BHPD Confiscates Nearly $3 Million in EDD Fraud Arrests

Over the last two weeks, the Beverly Hills Police Department (BHPD) has arrested 44 individuals within the City in connection with Employment Development Department (EDD) fraud and identity theft. The arrests yielded a total of 129 fraudulent EDD debit cards with a value of over $2.5 million, more than $289,000 in U.S. currency and seven handguns found on the suspects’ persons or in their vehicles.

The Courier first broke the story that EDD fraud is impacting the City in its Sept. 11 issue.

Subsequently, BHPD released a statement on Sept. 16 providing additional details about the investigations. “Earlier this month, the Beverly Hills Police Department learned criminals were fraudulently obtaining EDD benefits loaded onto EDD debit cards using stolen identities. The monetary value placed on the cards by EDD can be as high as $20,000. Cardholders are able to withdraw up to $1,000 per day, per card. Suspects have traveled primarily from out of state to obtain these fraudulent EDD cards in California. The suspects will most often have numerous EDD cards in their possession with other people’s identities, along with large amounts of cash. They will then use the cards to lease short-term rentals, rent luxury vehicles, dine at restaurants and purchase high-end merchandise,” said the statement.

In California, the EDD allows individuals eligible for Unemployment Insurance, Disability Insurance and Paid Family Leave to receive payments in the form of a Bank of America debit card. The card can be used to make purchases and withdraw cash. The EDD also offers Digital Cards–a prepaid Visa debit card–similar to the physical card option. Both forms of EDD cards are being targeted by individuals in Beverly Hills and throughout the county and state.

According to the U.S. Department of Labor, the EDD has paid out more than $81.8 billion in unemployment benefits since March. A Sep. 10 report released by the Department shows a startling sudden influx in initial unemployment claims from recent weeks.

For the week ending Aug. 22, the total number of people claiming benefits in all programs was 29,605,064, an increase of 380,379 from the previous week. For the week ending August 29, the state of California saw the largest increase in initial claims nationwide, with the addition of nearly 23,000.

In mid-August, Los Angeles City Attorney Mike Feuer issued a warning, alerting the public of thieves using stolen Social Security numbers to apply for and receive unemployment relief–in the form of EDD cards–in their unknowing victims’ names. “All this is adding extra strain to our state’s over-burdened unemployment network at a time when record numbers of Californians desperately need benefits,” Feuer noted.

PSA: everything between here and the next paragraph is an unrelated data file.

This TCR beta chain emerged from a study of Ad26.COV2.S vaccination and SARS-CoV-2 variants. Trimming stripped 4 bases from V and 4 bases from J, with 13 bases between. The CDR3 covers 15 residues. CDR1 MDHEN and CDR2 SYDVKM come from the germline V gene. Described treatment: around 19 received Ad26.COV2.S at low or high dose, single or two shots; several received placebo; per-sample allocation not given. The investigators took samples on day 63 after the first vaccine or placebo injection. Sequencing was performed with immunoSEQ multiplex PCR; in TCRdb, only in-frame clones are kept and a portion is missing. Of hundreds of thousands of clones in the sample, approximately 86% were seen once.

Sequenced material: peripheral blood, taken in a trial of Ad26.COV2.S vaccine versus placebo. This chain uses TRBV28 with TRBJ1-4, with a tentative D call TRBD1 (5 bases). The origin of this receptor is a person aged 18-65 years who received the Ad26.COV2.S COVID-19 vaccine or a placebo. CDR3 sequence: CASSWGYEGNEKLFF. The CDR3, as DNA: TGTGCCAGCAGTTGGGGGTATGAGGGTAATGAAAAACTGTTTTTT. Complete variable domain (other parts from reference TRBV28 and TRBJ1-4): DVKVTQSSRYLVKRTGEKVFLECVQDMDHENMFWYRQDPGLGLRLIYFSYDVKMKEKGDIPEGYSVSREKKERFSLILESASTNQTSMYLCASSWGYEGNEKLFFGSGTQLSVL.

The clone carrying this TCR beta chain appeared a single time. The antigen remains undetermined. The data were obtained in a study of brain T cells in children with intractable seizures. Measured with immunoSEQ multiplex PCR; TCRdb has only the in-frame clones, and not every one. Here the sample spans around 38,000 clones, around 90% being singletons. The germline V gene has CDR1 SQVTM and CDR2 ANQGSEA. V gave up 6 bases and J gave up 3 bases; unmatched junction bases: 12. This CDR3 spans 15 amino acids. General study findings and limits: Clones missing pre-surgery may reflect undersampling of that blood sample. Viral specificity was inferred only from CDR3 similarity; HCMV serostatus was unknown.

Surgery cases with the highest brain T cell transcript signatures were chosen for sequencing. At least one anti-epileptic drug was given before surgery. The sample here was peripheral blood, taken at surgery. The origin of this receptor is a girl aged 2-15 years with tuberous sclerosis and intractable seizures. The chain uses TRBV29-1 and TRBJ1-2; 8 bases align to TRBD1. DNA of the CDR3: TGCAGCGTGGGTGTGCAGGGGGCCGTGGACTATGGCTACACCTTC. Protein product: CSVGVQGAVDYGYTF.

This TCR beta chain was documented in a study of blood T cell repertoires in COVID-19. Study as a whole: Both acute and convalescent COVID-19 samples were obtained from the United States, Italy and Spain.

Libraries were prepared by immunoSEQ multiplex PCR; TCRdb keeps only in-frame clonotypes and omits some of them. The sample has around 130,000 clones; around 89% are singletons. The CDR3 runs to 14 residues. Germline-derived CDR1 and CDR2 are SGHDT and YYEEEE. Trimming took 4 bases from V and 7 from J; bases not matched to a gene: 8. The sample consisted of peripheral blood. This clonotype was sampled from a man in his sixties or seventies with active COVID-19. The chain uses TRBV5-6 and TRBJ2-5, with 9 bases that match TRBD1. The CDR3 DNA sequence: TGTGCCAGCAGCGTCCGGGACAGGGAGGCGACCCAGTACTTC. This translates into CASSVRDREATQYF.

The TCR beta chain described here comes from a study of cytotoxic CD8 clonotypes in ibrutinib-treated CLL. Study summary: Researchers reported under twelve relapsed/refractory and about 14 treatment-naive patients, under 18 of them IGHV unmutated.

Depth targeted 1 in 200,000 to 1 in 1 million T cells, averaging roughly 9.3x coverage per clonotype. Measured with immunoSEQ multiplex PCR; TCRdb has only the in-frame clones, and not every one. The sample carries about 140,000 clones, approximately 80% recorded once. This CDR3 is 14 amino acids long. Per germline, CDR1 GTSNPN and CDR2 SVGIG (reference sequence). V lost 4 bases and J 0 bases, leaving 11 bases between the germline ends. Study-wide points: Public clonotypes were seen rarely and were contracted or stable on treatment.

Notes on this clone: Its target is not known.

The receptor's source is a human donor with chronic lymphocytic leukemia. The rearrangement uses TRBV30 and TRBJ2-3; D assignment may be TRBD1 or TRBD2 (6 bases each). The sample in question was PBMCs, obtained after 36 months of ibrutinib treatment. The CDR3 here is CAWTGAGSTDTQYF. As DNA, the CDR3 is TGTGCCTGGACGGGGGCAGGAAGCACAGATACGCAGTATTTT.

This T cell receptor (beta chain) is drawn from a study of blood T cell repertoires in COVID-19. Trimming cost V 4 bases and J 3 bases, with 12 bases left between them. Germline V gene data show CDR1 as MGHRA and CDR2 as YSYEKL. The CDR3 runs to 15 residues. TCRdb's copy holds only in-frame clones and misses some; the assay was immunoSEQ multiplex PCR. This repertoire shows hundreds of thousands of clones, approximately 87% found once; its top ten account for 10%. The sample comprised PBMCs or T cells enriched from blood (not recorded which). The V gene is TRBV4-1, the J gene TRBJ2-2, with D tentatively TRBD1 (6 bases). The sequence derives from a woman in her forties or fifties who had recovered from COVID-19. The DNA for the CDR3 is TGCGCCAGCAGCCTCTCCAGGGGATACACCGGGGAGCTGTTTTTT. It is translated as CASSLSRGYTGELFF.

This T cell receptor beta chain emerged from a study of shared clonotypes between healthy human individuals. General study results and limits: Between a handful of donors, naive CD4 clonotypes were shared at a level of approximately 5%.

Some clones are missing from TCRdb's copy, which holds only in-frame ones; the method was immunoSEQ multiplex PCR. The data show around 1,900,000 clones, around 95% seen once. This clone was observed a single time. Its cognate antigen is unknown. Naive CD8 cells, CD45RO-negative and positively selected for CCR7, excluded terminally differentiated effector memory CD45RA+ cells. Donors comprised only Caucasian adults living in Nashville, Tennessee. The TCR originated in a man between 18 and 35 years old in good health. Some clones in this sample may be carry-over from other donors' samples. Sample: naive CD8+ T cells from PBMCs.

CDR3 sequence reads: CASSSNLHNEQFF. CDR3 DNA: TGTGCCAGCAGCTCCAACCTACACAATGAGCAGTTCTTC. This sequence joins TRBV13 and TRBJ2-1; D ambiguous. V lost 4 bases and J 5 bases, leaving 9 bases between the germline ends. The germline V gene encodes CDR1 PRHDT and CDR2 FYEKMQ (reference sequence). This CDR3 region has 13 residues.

On Sep. 14, BHPD officers arrested a Kentucky man after confiscating two handguns and over $30,000 in cash found on his person. The arrest, which the BHPD confirmed also involves EDD fraud, took place outside of Cartier, a boutique specializing in fine jewelry and luxury timepieces. The Courier obtained an exclusive video from the scene that captured the suspect repeating, “I’m not from here,” while officers seized cash and other contraband.

On the same day, the BHPD released a community alert describing the trend as: “Suspects posing as customers may possess fraudulent EDD cards that are not in their name; High dollar amounts are preloaded on the cards; Purchase of high dollar items with the fraudulent cards or large amounts of cash.”

Working with businesses to mitigate further escalation, the BHPD urged retailers to require all customers to present a valid form of government ID, ensuring the name on the credit card matches. Businesses were also advised to limit one EDD card per customer as payment and require a physical card as opposed to a digital wallet.

The Courier has learned that the parent corporations of prominent retailers in the City are urging an immediate, indefinite hold on accepting EDD cards as a form of payment.

On Sep. 16, luxury retailers such as Van Cleef & Arpels, Cartier, Vacheron Constantin and Piaget began informing customers prior to entering that EDD cards would no longer be accepted. Most businesses in the Triangle have since followed suit–including restaurants.

In an effort to strengthen anti-fraud operations, the BHPD is working with local, state and Federal law enforcement agencies, including the Los Angeles Police Department, the Los Angeles County Sheriff’s Department, California Highway Patrol, the United States Secret Service, U.S Postal Inspector’s Office, U.S. Department of Labor and the Internal Revenue Service.

“There are millions of tax dollars being spent fraudulently as a result of this trend,” Police Chief Dominick Rivetti said in the Sep. 16 release. “The Beverly Hills Police Department is also working closely with our business community to keep them well informed of this trend in an effort to mitigate these crimes within our City.”

The BHPD is encouraging the public to call the Department at 310-285-2125 or submit an anonymous tip by texting BEVHILLSPD followed by the tip information to 888777.

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